The crisis and its relentless job destruction has got many workers fearing one thing: getting laid off. Yet there are still companies out there that feel that investing in their employees' physical and mental wellbeing can actually be profitable.
Pilates classes, medical check-ups, gym facilities, nutritional advice, and workshops for smokers and people with bad posture are some of the initiatives that have sprung up at corporations to improve worker productivity.
Caring for the workforce has been a reality for years. But until now, each individual company had launched its program with nothing to fall back on but the 1995 Occupational Safety Law.
But in late 2012, the Spanish Association for Normalization and Certification (Aenor), which verifies safety and health projects at businesses, published a document called Healthy Company aimed at ensuring that all these programs meet World Health Organization guidelines.
Accenture and Mahou, two companies taking part in the pilot project, are the first to be following the new guidelines. In early 2012, the consulting company - which has over 9,000 workers in Spain - launched its Tu Mayor Bienestar program.
"The project began after seeing the results of nearly 4,000 medical check-ups in which we detected very high levels of excess weight, smoking and sedentary lifestyles," explains Encarna Tato, director of the medical service at Accenture. A strategy was designed to improve these results while addressing individual needs.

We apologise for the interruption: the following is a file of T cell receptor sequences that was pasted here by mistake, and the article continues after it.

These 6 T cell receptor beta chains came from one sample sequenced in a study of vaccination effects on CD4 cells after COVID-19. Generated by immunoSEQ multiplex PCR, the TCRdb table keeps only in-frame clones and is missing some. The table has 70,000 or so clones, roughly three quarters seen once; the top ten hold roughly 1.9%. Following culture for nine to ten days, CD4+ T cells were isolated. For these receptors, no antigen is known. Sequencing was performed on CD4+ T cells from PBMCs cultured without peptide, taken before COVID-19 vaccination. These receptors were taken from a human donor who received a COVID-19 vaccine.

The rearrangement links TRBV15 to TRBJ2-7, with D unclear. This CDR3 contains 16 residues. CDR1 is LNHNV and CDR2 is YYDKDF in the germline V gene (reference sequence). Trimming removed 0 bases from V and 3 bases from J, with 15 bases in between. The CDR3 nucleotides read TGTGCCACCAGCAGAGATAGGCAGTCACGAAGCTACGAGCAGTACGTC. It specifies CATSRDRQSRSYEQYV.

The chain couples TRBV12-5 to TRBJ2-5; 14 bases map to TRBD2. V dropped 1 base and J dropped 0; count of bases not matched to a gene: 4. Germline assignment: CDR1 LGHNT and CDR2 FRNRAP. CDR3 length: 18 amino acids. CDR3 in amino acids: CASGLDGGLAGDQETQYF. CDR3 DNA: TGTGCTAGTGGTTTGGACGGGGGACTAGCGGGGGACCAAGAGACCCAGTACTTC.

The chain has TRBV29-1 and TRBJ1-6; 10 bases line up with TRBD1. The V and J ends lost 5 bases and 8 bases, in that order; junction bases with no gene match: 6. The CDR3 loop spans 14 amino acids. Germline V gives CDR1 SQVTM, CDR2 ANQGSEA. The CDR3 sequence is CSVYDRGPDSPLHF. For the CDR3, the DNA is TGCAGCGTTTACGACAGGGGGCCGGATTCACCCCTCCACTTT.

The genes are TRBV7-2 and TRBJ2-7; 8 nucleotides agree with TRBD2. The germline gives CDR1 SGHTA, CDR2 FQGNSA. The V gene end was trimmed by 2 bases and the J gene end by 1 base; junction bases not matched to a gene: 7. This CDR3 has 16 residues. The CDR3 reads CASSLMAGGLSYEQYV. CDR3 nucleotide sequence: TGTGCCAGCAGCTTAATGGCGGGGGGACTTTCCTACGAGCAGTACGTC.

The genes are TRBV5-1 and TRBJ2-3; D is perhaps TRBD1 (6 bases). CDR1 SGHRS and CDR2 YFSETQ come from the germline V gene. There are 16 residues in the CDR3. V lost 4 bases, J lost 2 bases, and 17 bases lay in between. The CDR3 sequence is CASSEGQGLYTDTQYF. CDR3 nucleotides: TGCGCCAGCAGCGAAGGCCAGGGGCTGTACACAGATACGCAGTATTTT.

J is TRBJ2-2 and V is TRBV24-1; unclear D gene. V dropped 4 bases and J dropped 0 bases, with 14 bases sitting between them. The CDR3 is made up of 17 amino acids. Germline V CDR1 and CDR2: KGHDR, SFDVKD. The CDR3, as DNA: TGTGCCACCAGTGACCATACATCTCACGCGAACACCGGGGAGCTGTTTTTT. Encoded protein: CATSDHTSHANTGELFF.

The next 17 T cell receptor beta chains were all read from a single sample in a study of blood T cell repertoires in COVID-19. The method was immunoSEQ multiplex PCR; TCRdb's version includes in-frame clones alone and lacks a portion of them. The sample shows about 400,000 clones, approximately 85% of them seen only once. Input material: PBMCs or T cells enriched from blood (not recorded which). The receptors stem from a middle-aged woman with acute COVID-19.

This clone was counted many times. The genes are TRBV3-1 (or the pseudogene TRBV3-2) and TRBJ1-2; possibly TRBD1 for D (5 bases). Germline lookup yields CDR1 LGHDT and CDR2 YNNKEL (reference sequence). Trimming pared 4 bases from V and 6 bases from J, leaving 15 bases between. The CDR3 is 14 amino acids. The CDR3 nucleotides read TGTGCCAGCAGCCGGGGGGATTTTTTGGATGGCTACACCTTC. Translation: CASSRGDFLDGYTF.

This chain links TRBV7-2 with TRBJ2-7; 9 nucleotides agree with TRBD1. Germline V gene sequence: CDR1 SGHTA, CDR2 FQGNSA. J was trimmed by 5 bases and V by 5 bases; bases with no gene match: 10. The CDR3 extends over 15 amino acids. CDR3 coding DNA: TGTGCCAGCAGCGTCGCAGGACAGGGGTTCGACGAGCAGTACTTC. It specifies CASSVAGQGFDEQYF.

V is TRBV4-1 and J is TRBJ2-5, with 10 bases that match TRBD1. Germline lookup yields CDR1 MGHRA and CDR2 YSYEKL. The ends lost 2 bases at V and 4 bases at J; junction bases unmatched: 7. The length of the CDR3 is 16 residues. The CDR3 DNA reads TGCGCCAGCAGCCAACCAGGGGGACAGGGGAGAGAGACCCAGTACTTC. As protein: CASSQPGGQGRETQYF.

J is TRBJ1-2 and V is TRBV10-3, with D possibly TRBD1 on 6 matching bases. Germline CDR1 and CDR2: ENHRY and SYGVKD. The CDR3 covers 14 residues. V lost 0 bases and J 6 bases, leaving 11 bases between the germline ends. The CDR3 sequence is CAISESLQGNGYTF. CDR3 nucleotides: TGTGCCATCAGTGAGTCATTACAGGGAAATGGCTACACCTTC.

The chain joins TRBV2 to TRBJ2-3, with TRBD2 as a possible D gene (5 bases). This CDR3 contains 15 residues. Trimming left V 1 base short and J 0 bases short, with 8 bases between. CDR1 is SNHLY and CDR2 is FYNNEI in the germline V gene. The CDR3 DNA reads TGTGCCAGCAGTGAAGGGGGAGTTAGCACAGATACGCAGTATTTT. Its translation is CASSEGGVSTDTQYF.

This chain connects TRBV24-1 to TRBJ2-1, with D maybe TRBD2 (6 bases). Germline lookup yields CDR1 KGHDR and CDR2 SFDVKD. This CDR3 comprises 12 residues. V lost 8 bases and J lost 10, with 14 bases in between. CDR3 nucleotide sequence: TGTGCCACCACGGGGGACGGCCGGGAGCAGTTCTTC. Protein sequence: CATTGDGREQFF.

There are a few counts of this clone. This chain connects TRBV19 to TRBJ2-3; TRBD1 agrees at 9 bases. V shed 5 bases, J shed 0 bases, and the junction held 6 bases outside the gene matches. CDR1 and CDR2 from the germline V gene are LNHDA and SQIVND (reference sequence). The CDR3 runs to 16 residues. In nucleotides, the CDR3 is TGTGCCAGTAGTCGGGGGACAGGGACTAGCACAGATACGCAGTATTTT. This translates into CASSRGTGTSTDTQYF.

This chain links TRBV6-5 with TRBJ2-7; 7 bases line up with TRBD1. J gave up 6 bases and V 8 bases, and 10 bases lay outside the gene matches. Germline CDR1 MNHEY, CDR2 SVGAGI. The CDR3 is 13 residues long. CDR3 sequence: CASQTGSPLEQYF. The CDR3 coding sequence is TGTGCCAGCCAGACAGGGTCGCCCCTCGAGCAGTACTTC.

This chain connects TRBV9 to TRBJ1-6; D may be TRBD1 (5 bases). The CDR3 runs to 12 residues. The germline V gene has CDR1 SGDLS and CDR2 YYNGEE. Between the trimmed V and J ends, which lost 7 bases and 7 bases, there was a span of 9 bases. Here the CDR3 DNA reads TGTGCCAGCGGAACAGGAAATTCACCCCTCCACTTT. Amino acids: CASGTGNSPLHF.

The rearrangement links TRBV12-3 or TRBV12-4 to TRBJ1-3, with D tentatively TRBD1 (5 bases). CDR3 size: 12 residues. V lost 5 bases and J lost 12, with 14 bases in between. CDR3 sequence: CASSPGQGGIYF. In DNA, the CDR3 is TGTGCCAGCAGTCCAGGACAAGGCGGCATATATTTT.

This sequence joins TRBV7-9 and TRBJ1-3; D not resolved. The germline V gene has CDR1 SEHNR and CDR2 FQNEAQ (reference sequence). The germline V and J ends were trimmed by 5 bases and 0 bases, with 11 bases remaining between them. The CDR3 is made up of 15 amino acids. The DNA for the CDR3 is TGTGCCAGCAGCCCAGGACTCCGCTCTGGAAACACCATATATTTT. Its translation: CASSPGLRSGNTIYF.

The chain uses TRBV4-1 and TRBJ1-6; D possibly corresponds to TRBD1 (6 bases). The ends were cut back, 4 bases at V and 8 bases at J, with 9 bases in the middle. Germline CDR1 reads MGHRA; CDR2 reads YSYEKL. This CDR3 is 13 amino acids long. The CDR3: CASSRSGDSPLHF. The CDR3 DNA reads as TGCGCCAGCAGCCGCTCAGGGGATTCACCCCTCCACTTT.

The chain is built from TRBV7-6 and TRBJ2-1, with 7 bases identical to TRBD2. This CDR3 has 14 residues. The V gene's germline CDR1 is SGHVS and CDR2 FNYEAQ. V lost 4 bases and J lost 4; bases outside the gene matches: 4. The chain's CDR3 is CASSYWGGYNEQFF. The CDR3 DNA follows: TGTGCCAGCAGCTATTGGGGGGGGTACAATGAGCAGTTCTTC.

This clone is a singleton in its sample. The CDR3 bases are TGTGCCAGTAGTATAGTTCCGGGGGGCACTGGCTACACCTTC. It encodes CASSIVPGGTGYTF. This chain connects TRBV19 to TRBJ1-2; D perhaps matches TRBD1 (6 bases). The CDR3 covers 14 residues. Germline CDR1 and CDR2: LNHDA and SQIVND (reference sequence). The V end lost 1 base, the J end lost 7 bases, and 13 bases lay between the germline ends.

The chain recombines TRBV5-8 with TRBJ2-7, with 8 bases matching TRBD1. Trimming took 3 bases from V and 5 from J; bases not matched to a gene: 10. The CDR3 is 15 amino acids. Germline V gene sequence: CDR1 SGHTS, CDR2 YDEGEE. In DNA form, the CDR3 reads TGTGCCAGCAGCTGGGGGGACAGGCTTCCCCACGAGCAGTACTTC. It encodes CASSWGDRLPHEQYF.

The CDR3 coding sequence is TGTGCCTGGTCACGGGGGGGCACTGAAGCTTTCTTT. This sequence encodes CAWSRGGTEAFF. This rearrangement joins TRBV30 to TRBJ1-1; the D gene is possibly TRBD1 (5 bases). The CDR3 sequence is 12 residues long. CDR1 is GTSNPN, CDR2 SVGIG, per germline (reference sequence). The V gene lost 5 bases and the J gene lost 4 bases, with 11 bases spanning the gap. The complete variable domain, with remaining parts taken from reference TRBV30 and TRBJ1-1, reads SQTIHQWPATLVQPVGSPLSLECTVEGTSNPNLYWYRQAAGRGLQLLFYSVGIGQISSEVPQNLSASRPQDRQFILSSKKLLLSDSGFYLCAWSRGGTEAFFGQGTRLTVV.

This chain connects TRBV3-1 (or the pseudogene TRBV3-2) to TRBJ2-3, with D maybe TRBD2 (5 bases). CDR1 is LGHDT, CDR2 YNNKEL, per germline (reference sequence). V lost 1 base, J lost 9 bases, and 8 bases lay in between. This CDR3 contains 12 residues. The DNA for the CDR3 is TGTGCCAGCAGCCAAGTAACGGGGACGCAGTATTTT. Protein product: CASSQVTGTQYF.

"Last year we had 9,000 medical consultations. Going to see a doctor takes an average of 150 minutes. With our program, people don't waste time going to get analyses, because they can get them right here," she notes.
Businesses that invest in employee wellbeing know that it pays. The physical and health program launched in 2010 by the beer company Mahou-San Miguel cost 220,842 euros and made 635,891 euros in profits, according to a 2012 study by the government's CSD sports council. These profits are measured mostly in lower absenteeism levels and greater productivity.
"People who come to the health workshops stop going to the doctor and buying medicines, and they also feel better about themselves," says Ana Ávila, director of occupational safety at the corporation.